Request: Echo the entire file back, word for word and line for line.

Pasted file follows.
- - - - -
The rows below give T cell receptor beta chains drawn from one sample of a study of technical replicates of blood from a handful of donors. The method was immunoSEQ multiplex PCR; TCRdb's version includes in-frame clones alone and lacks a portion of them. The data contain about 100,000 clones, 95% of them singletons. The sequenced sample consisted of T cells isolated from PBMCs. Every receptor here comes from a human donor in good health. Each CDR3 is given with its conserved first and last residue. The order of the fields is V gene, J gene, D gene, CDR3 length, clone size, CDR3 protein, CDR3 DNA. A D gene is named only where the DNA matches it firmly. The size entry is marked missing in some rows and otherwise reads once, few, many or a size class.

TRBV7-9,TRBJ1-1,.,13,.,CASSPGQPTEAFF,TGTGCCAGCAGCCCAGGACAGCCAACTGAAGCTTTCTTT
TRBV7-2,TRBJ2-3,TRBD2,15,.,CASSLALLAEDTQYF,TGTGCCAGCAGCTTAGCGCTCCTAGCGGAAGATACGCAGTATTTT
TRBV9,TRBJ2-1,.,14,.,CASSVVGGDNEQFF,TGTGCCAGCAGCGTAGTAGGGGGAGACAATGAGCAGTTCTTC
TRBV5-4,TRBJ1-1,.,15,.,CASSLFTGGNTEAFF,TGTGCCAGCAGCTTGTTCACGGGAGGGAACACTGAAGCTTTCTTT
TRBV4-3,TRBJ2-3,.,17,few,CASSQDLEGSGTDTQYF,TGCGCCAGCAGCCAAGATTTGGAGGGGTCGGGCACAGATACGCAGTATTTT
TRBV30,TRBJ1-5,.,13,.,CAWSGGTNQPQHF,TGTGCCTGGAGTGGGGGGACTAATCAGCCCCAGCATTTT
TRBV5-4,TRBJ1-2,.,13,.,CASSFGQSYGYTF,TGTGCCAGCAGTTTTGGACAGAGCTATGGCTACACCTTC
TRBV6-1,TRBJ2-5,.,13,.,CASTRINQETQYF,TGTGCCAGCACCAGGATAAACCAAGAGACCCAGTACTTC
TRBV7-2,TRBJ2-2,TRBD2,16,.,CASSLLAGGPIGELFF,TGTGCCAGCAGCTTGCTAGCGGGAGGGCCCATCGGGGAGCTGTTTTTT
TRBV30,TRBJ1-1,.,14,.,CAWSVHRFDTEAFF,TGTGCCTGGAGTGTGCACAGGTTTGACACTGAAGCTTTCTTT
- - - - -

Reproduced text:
The rows below give T cell receptor beta chains drawn from one sample of a study of technical replicates of blood from a handful of donors. The method was immunoSEQ multiplex PCR; TCRdb's version includes in-frame clones alone and lacks a portion of them. The data contain about 100,000 clones, 95% of them singletons. The sequenced sample consisted of T cells isolated from PBMCs. Every receptor here comes from a human donor in good health. Each CDR3 is given with its conserved first and last residue. The order of the fields is V gene, J gene, D gene, CDR3 length, clone size, CDR3 protein, CDR3 DNA. A D gene is named only where the DNA matches it firmly. The size entry is marked missing in some rows and otherwise reads once, few, many or a size class.

TRBV7-9,TRBJ1-1,.,13,.,CASSPGQPTEAFF,TGTGCCAGCAGCCCAGGACAGCCAACTGAAGCTTTCTTT
TRBV7-2,TRBJ2-3,TRBD2,15,.,CASSLALLAEDTQYF,TGTGCCAGCAGCTTAGCGCTCCTAGCGGAAGATACGCAGTATTTT
TRBV9,TRBJ2-1,.,14,.,CASSVVGGDNEQFF,TGTGCCAGCAGCGTAGTAGGGGGAGACAATGAGCAGTTCTTC
TRBV5-4,TRBJ1-1,.,15,.,CASSLFTGGNTEAFF,TGTGCCAGCAGCTTGTTCACGGGAGGGAACACTGAAGCTTTCTTT
TRBV4-3,TRBJ2-3,.,17,few,CASSQDLEGSGTDTQYF,TGCGCCAGCAGCCAAGATTTGGAGGGGTCGGGCACAGATACGCAGTATTTT
TRBV30,TRBJ1-5,.,13,.,CAWSGGTNQPQHF,TGTGCCTGGAGTGGGGGGACTAATCAGCCCCAGCATTTT
TRBV5-4,TRBJ1-2,.,13,.,CASSFGQSYGYTF,TGTGCCAGCAGTTTTGGACAGAGCTATGGCTACACCTTC
TRBV6-1,TRBJ2-5,.,13,.,CASTRINQETQYF,TGTGCCAGCACCAGGATAAACCAAGAGACCCAGTACTTC
TRBV7-2,TRBJ2-2,TRBD2,16,.,CASSLLAGGPIGELFF,TGTGCCAGCAGCTTGCTAGCGGGAGGGCCCATCGGGGAGCTGTTTTTT
TRBV30,TRBJ1-1,.,14,.,CAWSVHRFDTEAFF,TGTGCCTGGAGTGTGCACAGGTTTGACACTGAAGCTTTCTTT